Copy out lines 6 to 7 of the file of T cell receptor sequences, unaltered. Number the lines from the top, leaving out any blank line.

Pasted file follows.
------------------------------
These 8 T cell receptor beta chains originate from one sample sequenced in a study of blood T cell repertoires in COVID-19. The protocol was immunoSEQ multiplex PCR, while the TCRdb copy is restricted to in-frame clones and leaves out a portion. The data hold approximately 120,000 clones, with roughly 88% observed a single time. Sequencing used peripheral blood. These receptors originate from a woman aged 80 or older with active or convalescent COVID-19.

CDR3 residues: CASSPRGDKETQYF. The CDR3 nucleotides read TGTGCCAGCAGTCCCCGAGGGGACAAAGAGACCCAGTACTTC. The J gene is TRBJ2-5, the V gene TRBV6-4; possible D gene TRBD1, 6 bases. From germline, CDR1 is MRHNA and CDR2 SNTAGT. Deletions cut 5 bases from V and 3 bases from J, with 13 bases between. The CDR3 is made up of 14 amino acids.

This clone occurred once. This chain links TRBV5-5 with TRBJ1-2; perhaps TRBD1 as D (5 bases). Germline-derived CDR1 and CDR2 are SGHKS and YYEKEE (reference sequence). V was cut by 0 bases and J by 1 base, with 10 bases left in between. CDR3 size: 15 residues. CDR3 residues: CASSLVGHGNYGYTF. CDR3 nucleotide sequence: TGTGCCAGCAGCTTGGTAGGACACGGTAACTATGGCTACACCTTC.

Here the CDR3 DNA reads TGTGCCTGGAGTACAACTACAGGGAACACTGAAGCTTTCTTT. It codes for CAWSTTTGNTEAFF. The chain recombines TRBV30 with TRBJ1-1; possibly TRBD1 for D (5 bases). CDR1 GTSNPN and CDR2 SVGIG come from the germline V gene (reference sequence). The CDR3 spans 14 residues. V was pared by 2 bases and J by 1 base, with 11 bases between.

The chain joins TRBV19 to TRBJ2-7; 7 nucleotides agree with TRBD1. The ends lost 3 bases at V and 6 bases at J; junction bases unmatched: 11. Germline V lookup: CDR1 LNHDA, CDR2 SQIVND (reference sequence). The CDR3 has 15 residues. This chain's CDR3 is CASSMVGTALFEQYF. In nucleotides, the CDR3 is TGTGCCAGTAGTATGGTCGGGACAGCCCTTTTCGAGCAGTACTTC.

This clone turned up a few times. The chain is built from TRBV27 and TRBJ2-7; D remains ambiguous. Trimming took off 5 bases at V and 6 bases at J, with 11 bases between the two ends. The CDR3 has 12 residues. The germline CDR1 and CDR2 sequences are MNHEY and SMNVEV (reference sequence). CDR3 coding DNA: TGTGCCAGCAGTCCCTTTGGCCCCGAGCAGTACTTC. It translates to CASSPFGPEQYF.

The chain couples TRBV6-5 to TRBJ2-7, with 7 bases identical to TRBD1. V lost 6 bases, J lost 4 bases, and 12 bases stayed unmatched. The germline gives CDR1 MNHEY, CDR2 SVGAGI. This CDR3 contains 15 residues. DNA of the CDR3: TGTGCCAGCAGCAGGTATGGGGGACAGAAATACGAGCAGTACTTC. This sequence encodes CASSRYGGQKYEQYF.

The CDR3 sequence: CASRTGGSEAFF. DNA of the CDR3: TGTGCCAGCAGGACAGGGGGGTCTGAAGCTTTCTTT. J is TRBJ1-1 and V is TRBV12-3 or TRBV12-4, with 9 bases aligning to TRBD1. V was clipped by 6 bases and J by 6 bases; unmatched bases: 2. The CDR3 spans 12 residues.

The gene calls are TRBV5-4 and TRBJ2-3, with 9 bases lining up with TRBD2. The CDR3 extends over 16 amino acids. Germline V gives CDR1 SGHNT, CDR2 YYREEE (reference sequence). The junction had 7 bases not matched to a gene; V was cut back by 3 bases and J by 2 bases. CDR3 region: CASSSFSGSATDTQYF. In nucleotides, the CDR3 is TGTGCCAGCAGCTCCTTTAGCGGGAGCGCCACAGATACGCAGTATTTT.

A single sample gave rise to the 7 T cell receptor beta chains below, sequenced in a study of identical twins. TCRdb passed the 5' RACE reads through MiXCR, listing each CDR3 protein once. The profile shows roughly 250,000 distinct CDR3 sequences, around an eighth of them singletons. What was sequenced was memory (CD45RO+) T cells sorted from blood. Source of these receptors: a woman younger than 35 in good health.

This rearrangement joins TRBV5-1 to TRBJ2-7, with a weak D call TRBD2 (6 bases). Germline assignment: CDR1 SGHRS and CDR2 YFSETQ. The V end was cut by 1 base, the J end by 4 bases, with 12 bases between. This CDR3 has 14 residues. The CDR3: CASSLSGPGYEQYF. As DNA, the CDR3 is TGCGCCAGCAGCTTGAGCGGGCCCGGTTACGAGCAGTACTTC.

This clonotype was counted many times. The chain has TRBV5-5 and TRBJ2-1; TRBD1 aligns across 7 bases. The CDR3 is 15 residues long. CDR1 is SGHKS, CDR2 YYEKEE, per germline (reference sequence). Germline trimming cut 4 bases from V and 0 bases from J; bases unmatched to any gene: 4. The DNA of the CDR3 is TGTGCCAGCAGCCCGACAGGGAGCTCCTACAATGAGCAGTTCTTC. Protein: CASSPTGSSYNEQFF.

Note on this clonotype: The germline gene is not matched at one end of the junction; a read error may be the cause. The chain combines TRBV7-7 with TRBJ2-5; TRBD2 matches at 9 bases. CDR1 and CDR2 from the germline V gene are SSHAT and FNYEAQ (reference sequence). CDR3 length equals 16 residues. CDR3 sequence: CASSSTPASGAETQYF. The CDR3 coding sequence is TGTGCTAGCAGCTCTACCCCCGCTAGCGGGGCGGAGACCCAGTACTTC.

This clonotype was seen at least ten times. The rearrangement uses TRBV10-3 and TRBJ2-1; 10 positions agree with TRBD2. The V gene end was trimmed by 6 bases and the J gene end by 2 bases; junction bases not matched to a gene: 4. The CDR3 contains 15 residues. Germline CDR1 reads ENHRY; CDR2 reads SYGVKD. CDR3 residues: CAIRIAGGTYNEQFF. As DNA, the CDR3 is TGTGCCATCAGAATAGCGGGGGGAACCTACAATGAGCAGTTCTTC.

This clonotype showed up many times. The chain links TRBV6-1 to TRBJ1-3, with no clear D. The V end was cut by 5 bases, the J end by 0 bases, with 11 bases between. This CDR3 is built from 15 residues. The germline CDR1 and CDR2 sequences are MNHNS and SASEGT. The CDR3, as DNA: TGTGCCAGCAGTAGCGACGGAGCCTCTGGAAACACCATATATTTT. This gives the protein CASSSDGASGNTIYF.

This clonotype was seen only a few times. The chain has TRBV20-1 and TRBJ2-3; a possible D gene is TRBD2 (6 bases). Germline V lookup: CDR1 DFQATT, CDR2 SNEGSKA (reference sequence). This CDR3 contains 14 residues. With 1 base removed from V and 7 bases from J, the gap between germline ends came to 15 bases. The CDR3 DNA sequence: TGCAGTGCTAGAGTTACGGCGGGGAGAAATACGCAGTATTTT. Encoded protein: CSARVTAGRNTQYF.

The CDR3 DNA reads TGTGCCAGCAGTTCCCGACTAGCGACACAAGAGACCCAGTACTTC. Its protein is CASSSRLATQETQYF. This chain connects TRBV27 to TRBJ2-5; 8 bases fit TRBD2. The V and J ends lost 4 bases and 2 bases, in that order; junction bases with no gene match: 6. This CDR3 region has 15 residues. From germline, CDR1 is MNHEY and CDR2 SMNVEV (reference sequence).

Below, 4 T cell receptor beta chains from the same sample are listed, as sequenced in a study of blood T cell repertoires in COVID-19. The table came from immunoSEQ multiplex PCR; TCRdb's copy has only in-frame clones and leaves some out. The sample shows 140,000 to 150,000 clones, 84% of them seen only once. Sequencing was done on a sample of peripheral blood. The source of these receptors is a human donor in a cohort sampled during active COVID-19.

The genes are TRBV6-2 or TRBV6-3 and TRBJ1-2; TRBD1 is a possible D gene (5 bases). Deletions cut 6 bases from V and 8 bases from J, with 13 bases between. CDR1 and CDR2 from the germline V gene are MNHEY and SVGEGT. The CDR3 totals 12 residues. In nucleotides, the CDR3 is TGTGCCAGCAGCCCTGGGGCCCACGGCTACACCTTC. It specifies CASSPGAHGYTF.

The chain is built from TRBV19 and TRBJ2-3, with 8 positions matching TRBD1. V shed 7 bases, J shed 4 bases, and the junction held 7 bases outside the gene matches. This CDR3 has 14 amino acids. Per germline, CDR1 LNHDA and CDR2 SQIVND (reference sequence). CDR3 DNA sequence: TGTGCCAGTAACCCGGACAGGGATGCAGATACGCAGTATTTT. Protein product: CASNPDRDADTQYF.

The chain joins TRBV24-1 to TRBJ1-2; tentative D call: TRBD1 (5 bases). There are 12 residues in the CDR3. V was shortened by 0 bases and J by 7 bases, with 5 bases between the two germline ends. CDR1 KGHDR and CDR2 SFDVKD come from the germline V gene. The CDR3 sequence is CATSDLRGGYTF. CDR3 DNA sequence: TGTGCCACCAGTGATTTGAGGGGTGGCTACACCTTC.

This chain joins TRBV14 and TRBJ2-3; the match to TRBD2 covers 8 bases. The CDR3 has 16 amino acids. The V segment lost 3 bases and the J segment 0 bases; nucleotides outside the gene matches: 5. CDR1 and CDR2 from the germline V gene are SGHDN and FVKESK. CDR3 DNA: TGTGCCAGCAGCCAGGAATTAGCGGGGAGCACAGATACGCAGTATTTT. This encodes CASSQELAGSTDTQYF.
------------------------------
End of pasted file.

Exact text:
This clone turned up a few times. The chain is built from TRBV27 and TRBJ2-7; D remains ambiguous. Trimming took off 5 bases at V and 6 bases at J, with 11 bases between the two ends. The CDR3 has 12 residues. The germline CDR1 and CDR2 sequences are MNHEY and SMNVEV (reference sequence). CDR3 coding DNA: TGTGCCAGCAGTCCCTTTGGCCCCGAGCAGTACTTC. It translates to CASSPFGPEQYF.

The chain couples TRBV6-5 to TRBJ2-7, with 7 bases identical to TRBD1. V lost 6 bases, J lost 4 bases, and 12 bases stayed unmatched. The germline gives CDR1 MNHEY, CDR2 SVGAGI. This CDR3 contains 15 residues. DNA of the CDR3: TGTGCCAGCAGCAGGTATGGGGGACAGAAATACGAGCAGTACTTC. This sequence encodes CASSRYGGQKYEQYF.